FSD2110 Follow-up on Finnish Municipal Elections 2004
The dataset is (B) available for research, teaching and study.
Study description in other languages
- No other files available
- Moring, Tom (University of Helsinki. Swedish School of Social Science)
- TNS Gallup Finland
election campaigns, local government elections, party identification, political allegiance, political attitudes, television advertising, voting, voting behaviour
The survey studied the 2004 municipal elections in Finland, focusing on election campaigning, political advertising and voting behaviour. The survey was conducted as part of the "Changes in Finnish TV Election Campaigns" project. The respondents were asked whether they had voted in the recent municipal elections. Those who had voted were asked the candidate of which political party or group they had voted for, at which point they had decided who to vote for, and whether the candidate or the party had been more important in the choice. They also rated the importance of a number of issues (e.g. environmental issues, employment, taxation, social security, public services, crime prevention) to the voting decision. In addition, voters were asked whether the public debate on outsourcing and privatising the provision of municipal services (local government services) had encouraged them to vote. Further questions covered information sources used to help them decide how to vote.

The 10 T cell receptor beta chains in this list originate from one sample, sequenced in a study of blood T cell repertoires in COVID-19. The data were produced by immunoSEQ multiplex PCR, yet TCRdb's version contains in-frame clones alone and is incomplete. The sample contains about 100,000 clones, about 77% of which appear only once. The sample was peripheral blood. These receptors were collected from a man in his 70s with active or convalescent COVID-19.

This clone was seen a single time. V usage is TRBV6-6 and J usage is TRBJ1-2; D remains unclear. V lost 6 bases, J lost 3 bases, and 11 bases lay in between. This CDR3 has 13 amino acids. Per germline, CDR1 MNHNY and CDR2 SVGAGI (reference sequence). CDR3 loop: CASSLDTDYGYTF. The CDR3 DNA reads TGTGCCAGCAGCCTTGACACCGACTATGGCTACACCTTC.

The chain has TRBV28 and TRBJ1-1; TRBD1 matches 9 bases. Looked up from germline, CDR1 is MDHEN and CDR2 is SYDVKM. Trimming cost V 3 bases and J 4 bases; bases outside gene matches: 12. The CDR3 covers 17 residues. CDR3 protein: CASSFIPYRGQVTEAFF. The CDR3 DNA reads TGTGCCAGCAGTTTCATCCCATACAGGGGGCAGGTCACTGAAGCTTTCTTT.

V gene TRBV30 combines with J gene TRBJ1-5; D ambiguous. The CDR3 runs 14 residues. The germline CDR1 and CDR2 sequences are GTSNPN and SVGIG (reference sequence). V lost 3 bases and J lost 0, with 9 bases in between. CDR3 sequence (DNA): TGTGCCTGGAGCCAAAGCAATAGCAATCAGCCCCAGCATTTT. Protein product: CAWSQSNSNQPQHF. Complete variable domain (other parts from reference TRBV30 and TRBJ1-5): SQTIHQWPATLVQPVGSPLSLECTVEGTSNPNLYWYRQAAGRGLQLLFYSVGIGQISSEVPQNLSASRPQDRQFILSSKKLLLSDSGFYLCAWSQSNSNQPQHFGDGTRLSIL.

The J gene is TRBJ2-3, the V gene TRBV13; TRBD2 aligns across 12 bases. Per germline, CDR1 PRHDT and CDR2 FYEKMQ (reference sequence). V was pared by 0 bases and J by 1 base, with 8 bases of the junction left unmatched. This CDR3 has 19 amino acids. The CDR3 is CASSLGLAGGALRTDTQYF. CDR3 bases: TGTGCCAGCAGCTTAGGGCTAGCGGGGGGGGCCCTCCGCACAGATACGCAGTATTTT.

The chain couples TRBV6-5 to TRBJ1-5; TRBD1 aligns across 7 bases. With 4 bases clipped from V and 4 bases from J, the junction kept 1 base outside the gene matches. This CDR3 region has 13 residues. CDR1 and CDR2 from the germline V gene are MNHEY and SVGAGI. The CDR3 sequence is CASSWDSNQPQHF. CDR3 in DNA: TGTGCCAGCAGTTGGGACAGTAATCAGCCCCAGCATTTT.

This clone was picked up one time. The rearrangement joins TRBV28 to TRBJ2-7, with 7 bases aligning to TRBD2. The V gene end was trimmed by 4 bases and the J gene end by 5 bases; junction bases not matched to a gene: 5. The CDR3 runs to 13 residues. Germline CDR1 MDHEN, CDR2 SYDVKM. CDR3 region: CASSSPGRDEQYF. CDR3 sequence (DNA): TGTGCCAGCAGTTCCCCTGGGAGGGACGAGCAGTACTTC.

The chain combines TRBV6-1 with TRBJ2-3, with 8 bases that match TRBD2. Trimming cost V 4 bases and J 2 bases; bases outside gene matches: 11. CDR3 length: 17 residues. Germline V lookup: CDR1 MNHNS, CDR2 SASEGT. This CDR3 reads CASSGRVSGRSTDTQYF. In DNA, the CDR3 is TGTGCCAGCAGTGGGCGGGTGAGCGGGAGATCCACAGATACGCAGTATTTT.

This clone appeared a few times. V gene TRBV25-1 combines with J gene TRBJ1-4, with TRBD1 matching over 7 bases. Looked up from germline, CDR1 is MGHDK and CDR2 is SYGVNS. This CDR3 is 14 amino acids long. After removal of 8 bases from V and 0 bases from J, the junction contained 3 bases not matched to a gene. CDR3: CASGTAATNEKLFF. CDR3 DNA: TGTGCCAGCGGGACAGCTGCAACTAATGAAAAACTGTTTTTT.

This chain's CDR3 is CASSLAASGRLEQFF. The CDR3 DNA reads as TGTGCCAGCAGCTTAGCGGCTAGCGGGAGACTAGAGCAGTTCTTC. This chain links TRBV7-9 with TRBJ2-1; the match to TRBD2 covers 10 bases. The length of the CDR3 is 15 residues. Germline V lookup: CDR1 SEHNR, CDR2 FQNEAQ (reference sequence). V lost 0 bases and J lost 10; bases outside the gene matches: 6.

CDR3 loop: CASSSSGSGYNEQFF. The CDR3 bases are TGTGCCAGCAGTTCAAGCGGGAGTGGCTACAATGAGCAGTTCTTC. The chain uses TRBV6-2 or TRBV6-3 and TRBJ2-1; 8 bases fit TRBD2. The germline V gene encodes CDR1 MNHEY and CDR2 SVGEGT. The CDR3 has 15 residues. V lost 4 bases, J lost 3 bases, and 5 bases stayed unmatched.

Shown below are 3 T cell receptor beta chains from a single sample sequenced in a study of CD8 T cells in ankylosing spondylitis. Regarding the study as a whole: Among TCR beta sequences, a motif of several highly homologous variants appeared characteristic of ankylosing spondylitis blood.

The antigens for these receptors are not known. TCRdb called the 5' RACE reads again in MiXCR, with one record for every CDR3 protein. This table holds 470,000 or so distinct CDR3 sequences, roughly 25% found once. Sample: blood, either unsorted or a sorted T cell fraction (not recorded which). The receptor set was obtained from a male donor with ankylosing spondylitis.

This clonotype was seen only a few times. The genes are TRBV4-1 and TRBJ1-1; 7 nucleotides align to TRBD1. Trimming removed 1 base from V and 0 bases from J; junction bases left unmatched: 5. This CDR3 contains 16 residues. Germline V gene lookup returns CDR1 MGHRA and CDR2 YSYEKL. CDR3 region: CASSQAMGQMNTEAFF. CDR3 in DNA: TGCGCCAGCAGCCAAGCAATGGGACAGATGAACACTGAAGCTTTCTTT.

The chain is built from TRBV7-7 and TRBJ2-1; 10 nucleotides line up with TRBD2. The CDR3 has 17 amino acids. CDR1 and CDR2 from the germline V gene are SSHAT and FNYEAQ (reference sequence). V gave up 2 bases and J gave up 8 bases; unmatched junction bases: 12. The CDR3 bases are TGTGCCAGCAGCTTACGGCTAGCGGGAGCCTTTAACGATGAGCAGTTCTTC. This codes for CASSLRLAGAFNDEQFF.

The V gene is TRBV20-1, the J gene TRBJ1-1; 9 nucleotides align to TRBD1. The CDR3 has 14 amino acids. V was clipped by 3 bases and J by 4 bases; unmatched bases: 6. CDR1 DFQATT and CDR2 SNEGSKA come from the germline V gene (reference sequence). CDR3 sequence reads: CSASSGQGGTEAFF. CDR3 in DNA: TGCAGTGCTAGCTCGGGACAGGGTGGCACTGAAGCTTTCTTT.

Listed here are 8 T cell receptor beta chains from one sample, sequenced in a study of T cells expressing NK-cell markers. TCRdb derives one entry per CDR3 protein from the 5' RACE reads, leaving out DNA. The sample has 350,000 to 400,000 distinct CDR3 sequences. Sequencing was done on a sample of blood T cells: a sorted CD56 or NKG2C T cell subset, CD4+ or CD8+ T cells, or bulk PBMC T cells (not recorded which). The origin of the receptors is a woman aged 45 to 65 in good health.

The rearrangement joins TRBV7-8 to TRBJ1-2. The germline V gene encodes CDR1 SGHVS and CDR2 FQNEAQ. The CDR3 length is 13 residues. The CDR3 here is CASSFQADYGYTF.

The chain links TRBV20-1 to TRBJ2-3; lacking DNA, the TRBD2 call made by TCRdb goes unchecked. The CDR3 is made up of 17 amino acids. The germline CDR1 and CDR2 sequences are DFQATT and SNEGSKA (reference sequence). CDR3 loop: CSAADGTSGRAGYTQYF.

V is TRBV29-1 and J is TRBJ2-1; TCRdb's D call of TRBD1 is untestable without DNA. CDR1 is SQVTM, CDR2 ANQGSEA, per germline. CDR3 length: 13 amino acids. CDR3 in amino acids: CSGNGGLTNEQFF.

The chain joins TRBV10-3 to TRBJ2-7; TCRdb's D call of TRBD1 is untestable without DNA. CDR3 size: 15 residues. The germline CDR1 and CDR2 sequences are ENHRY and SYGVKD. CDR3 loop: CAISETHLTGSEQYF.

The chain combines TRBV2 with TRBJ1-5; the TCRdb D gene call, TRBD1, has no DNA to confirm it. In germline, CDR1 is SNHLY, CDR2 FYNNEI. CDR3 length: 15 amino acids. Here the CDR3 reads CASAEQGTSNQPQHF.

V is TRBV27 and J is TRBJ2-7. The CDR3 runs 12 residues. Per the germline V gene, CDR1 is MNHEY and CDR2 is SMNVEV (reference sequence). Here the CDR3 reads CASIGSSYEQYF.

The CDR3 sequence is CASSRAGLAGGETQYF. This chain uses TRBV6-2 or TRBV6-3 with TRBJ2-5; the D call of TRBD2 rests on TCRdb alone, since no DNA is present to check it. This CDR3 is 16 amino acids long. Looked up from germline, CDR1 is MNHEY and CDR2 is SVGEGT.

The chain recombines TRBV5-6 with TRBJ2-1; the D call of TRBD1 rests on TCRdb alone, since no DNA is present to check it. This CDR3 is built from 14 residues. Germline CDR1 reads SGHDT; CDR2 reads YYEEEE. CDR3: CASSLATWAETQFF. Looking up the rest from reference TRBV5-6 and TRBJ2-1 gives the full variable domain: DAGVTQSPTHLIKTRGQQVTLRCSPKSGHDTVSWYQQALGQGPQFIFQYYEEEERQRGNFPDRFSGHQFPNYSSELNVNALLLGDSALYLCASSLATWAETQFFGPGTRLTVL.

Non-voters were asked to what extent certain factors influenced their decision not to vote (e.g. difficulty to find an appropriate candidate, distrust of politics and politicians, having more important things to do on the voting day). One question explored at which point they had made the decision not to vote.
All respondents were asked whether they had noticed or seen election advertising and in what form: television, newspaper or internet adverts advertising political parties or candidates, leaflets dropped in the letterbox, outdoor posters etc. One question explored whether the respondents had seen television advertisements for certain political parties. The respondents were asked which party they would vote for if they were obliged to vote for one, and whether they had voted in the 2003 parliamentary elections, and for which party.
Background variables included, among others, the respondent's year of birth, gender, mother tongue, marital status, household composition and size, basic and vocational education, occupational status, employer type, employment sector, trade union membership, which party the respondent would vote for if the parliamentary elections were held at that time, which party had voted for in the 2000 municipal elections, left-right political self-placement, subjective social class, household annual gross income, accommodation type, housing tenure, major region (NUTS2), region (NUTS3), province of residence, type of neighbourhood.
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